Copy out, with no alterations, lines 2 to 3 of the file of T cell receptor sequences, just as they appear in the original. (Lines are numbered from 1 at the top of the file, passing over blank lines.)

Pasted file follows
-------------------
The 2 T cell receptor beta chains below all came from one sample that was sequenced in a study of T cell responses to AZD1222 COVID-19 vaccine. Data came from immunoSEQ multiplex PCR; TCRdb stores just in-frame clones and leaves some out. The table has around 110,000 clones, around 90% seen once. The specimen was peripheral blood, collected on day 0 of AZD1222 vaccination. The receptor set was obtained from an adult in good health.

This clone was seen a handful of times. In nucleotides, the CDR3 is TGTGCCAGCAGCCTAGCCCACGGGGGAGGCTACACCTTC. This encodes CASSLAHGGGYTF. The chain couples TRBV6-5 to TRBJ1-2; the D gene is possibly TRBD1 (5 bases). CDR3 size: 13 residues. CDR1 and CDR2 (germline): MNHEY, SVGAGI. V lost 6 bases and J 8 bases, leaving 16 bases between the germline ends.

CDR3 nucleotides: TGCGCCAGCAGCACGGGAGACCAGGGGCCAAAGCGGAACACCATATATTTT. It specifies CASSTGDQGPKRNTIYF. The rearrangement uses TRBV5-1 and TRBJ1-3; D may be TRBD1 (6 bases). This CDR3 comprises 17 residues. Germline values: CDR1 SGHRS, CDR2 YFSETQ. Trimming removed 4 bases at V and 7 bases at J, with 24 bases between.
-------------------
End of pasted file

This clone was seen a handful of times. In nucleotides, the CDR3 is TGTGCCAGCAGCCTAGCCCACGGGGGAGGCTACACCTTC. This encodes CASSLAHGGGYTF. The chain couples TRBV6-5 to TRBJ1-2; the D gene is possibly TRBD1 (5 bases). CDR3 size: 13 residues. CDR1 and CDR2 (germline): MNHEY, SVGAGI. V lost 6 bases and J 8 bases, leaving 16 bases between the germline ends.

CDR3 nucleotides: TGCGCCAGCAGCACGGGAGACCAGGGGCCAAAGCGGAACACCATATATTTT. It specifies CASSTGDQGPKRNTIYF. The rearrangement uses TRBV5-1 and TRBJ1-3; D may be TRBD1 (6 bases). This CDR3 comprises 17 residues. Germline values: CDR1 SGHRS, CDR2 YFSETQ. Trimming removed 4 bases at V and 7 bases at J, with 24 bases between.